Sunday, December 20, 2015

The Funnies #23

I never thought I'd be starting a post here with a Captain Easy image quite like this one, but appropriate language is an issue worth bringing up, I think. There's a word right smack dab in the middle of these nine panels that, for much of comic book history, you wouldn't have seen in print. Now, this is clearly the exception -- I've had 231 posts before this one, reporting on comics that contained nothing this crude/colorful in them. I guess the point here is that, comic book purists don't have to kick that one player who lets slip the occasional crude/colorful word out of their gaming group after all.
Globetrotting Hideouts & Hoodlums campaign face a serious dilemma -- how fast do you gloss over travel? Do you establish a sense of place for each locale at the risk of bogging down the game and losing your momentum? On the other hand, do you rattle off names and images as fast as Roy Crane did here, on a speedy trip across Europe?

Should riders always be able to get their mounts to attack? No, a mount should be treated like any Supporting Cast Member outside the player's control. The Editor should make an encounter reaction roll each turn to judge the animal's temperament and willingness to engage in hostile acts (maybe with some modifiers, like a -1 per level of the Hero?).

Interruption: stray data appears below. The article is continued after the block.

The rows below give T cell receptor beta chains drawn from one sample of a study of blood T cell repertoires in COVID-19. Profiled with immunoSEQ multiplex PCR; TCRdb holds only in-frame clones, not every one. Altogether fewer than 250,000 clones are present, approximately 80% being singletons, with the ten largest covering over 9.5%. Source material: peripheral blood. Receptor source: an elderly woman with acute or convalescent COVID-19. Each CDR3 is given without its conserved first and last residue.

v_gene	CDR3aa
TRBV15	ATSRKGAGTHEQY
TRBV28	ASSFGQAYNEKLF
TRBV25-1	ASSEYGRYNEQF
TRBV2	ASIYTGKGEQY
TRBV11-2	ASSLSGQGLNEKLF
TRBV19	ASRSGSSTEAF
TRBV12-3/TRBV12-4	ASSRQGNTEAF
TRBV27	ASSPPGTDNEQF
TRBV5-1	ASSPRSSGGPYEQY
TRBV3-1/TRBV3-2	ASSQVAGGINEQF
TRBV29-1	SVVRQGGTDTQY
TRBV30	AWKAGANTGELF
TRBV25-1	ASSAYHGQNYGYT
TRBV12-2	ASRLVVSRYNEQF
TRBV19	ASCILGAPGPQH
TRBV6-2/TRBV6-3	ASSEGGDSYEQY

Map handouts are useful for your players, even if you can only draw a rough map. It's important to include any relevant information they need to solve the scenario on the map.

This is interesting to me. Jack leaps and tackles Rufe off his horse. Obviously, Jack rolled to hit. Then some other mechanic came into play, like maybe a save vs. science for Rufe to keep from being unhorsed. Now, how I would play it, Jack would then control the action and wind up on top when they landed -- but in the story Rufe reverses and winds up on top.   What happened there, in game mechanics?  Rufe counter-attacked with grapple in the same turn and also hit. But how to determine which has the advantage over the other?

One way would be to compare to hit rolls, with the higher roll having the advantage. Another would be to compare saving throws, with the worst save vs. science winding up on bottom. Or, since both combatants hit their target numbers, and are normally not penalized for not going x number higher than the target number, simply roll a d6, with evens being Jack on top and odds being Rufe on top. You only have to go so far into using dice rolls for fairness; a lot of the time, dice rolls actually represent the chaotic randomness of combat that the Hero can't control.

(Scans courtesy of Digital Comic Museum)

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